Presentation on theme: "Literary Devices Whenever you describe something by comparing it with something else, you are using figurative language."— Presentation transcript:
Whenever you describe something by comparing it with something else, you are using figurative language.
The opposite of literal language is figurative language. Figurative language is language that means more than what it says on the surface. It usually gives us a feeling about its subject. A writers tool It helps the reader to visualize (see) what the writer is thinking It puts a picture in the readers mind
Alliteration: when the first sounds in words repeat. Example Peter Piper picked a pickled pepper. We lurk late. We shoot straight.
Stan the strong surfer saved several swimmers on Saturday. Tiny Tommy Thomson takes toy trucks to Timmy’s on Tuesday. Click here to read more alliterations.
a direct comparison between two unlike things or a way of describing something by comparing it to something else, usually using the words “like” or “as”
I am hungry as a horse. You run like a rabbit. He is sneaky as a snake. She is happy as a clam.
The road was a ribbon wrapped through the desert. The clown was a feather floating away.
The flowers danced in the wind. The hurricane’s winds are yelling while blowing outside my window. The friendly gates welcomed us.
Onomatopoeia: When a word’s pronunciation imitates its sound. Examples BuzzFizz Woof HissClink Boom BeepVroom Zip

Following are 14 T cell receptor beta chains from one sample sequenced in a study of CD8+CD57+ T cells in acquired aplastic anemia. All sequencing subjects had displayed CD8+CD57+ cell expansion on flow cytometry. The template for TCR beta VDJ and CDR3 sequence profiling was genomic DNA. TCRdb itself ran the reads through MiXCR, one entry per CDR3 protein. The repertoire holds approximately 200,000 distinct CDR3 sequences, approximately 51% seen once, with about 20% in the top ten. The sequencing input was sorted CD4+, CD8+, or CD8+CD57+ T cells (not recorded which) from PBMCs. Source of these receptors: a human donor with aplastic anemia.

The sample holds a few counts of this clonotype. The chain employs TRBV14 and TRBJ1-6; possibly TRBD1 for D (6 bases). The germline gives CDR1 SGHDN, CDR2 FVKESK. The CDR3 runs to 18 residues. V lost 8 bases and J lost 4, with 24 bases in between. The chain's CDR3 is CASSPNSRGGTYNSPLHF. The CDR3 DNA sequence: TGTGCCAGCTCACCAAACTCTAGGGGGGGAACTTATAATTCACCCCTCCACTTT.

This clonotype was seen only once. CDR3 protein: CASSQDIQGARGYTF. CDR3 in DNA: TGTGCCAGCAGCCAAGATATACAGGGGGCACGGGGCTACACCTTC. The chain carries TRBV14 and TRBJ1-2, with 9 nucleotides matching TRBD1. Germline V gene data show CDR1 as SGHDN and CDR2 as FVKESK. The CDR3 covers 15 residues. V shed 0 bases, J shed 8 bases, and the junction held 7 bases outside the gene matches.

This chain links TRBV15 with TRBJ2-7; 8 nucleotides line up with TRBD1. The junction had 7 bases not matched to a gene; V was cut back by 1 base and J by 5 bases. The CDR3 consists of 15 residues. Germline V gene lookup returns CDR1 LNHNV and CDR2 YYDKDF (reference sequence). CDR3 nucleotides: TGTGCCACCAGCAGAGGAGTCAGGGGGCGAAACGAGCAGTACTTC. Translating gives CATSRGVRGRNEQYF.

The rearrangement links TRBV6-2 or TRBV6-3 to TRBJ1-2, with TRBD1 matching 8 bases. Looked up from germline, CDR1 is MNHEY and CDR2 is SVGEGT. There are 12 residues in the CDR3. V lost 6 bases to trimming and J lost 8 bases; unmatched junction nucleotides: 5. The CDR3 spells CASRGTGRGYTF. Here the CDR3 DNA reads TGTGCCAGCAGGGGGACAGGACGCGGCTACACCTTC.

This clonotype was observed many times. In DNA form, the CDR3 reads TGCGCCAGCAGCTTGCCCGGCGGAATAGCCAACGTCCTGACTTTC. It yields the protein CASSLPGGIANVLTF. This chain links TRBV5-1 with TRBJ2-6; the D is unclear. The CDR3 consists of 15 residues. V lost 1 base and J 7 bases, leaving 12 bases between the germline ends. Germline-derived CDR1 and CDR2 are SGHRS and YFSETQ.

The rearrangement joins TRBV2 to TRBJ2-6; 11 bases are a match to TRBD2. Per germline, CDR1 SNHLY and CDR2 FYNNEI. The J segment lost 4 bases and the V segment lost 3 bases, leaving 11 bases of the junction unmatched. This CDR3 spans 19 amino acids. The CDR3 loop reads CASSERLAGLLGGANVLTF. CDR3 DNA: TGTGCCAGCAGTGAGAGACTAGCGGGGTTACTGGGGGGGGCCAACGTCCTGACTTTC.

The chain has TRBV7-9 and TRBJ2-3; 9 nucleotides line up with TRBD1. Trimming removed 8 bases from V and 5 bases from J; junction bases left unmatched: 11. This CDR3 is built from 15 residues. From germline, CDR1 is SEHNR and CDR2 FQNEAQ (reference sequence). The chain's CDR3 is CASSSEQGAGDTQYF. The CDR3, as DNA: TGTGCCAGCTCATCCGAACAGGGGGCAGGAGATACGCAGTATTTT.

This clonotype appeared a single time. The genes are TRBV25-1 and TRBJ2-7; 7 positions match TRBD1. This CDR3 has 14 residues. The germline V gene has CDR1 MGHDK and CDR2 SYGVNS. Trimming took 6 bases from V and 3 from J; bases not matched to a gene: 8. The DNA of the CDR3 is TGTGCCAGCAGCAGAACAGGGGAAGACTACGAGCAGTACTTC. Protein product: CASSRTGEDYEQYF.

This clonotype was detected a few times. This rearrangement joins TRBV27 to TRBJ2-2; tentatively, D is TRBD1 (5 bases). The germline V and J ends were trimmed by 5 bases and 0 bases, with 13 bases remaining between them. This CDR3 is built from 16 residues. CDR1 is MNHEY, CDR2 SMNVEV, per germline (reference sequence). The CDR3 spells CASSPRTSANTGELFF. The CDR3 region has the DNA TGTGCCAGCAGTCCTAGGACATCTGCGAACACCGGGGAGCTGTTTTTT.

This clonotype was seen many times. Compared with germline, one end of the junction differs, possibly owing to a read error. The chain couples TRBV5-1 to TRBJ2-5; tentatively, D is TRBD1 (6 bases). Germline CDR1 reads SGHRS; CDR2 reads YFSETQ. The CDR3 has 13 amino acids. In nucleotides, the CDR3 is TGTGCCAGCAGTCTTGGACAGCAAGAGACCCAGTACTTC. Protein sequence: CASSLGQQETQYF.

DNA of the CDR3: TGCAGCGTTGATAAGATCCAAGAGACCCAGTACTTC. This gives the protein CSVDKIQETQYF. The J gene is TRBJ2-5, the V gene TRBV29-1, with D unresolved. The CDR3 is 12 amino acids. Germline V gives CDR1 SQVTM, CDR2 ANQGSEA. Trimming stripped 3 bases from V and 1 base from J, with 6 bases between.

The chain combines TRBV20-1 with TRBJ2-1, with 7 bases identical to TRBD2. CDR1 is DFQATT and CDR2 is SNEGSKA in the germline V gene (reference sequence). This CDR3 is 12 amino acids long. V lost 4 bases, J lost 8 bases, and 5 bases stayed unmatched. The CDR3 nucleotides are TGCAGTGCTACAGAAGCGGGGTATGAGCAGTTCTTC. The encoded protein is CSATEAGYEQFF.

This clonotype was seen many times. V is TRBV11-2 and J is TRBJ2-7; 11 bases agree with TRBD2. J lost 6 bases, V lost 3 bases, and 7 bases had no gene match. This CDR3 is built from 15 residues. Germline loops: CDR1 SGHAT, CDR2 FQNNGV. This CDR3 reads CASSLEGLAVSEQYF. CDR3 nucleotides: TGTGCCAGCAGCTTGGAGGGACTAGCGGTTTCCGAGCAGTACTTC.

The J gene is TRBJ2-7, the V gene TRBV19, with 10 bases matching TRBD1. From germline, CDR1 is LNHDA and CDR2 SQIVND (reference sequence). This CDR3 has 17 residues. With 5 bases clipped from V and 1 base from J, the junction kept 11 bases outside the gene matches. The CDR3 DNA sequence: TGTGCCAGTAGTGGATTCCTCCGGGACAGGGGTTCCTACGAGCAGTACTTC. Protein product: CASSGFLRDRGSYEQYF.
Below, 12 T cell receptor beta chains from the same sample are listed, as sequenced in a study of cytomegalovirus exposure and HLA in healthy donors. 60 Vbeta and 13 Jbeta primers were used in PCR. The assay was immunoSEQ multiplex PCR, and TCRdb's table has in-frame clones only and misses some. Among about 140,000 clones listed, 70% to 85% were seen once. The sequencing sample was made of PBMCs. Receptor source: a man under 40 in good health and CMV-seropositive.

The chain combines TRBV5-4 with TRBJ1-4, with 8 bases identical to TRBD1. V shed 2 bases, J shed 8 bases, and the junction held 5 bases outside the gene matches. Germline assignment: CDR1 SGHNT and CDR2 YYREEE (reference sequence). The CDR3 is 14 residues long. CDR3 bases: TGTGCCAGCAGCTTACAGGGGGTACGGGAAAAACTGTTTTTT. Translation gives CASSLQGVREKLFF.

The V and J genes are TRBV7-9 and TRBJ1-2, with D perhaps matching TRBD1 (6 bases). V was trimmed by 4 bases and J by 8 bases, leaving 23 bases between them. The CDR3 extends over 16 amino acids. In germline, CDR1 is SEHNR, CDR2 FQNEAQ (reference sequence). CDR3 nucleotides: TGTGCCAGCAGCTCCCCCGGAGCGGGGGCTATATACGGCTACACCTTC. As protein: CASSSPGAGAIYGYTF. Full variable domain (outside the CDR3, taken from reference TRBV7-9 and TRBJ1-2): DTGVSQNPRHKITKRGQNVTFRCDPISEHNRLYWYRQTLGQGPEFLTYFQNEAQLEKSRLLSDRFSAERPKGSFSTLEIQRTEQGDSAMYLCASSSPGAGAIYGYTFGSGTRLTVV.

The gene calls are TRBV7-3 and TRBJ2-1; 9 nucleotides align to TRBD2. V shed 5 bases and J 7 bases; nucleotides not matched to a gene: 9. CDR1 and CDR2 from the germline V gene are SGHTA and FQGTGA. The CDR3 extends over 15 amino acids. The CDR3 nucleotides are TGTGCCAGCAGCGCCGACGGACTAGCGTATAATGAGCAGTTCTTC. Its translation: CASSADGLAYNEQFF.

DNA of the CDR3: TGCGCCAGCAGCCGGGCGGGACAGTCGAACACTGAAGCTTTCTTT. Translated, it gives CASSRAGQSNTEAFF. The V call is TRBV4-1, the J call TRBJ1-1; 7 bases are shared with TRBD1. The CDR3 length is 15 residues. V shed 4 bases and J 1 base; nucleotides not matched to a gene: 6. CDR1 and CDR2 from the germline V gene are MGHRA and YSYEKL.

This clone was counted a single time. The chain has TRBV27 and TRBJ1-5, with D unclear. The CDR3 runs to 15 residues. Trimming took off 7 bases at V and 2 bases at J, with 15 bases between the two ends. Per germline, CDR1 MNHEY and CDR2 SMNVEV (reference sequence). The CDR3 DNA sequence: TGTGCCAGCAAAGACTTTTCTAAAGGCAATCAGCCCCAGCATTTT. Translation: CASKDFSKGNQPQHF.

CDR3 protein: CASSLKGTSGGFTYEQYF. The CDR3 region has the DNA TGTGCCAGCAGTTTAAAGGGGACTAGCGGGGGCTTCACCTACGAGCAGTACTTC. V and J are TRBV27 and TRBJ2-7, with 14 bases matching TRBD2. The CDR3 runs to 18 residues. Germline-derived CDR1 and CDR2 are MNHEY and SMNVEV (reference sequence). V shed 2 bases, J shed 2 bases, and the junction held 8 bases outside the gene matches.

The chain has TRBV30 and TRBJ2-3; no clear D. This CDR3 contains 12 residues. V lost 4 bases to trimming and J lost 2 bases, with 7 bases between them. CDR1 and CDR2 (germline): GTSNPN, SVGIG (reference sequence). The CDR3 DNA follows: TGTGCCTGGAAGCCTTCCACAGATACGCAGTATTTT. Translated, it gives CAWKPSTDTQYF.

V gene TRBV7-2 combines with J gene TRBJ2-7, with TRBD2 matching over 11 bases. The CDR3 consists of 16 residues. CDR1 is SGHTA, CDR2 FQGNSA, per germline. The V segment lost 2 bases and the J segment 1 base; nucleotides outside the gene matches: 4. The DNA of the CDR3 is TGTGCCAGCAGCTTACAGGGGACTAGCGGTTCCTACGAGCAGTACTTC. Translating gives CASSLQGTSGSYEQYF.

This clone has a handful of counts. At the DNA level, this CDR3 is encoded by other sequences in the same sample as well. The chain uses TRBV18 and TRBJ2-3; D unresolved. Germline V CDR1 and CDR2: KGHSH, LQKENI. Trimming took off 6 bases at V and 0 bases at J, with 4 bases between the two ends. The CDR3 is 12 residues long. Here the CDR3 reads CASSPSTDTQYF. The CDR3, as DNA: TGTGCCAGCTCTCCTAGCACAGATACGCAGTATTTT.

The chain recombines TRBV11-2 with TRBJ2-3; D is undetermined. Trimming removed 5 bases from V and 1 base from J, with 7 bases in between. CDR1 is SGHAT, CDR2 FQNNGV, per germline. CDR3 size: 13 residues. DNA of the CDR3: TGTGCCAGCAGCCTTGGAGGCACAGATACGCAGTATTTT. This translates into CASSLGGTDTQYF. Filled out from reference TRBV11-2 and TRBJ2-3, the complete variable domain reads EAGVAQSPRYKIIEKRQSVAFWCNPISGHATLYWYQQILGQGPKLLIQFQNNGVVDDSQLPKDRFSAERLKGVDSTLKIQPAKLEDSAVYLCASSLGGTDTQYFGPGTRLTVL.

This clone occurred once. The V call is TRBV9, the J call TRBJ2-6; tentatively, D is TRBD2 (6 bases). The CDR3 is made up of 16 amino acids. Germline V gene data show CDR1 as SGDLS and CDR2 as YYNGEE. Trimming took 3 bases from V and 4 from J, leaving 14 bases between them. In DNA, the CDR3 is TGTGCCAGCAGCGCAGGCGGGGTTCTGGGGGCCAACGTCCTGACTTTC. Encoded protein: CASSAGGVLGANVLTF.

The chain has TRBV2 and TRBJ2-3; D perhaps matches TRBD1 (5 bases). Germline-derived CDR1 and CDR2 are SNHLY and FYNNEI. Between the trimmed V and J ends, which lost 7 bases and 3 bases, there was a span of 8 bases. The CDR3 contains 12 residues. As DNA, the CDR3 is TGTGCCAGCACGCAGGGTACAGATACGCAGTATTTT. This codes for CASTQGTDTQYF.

I knew the car was going to break down because it went chug chug chug… The ball went swish as it hit the net. The firecracker made a loud ka-boom!
An exaggerated statement used to heighten effect. It is not used to mislead the reader, but to emphasize a point. Example: She’s said so on several million occasions.
An idiom or idiomatic expression refers to a construction of words or expression different from the ordinary meaning of the words. The context can help you understand what an idiom means. Example: "She has a bee in her bonnet," meaning "she is obsessed," cannot be literally translated into another language word for word.
An expression that carries a different meaning because of the context in which it is used – “slang” terms Examples “Up the creek without a paddle” “On top of the world” “Fingers crossed” “Shake a leg” or “Break a leg” “Put a lid on it” “It’s raining cats and dogs”
Eye on Idioms (Online PPT) Eye on Idioms Paint by Idioms (Game) Paint by Idioms Alliteration or Simile? (Quiz) Alliteration or Simile? Similes and Metaphors (PPT) Similes and Metaphors The Search for Similes, Metaphors, and Idioms (PPT) The Search for Similes, Metaphors, and Idioms Alliteration (PPT) Alliteration Onomatopoeia (PPT) Onomatopoeia Personification (PPT) Personification Hyperbole (PPT) Hyperbole Idioms (PPT) Idioms Simile (PPT) Simile
Alliteration Lesson Plan and Resources Hyperbole- Lesson Plans and Resources Idiom Lesson Plan Imagery- Lesson Plans and Resources Lesson Plan for Puns Onomatopoeia- Lesson Plans and Resources Personification Lesson Plans and Resources Proverbs- Lesson Plans and Resources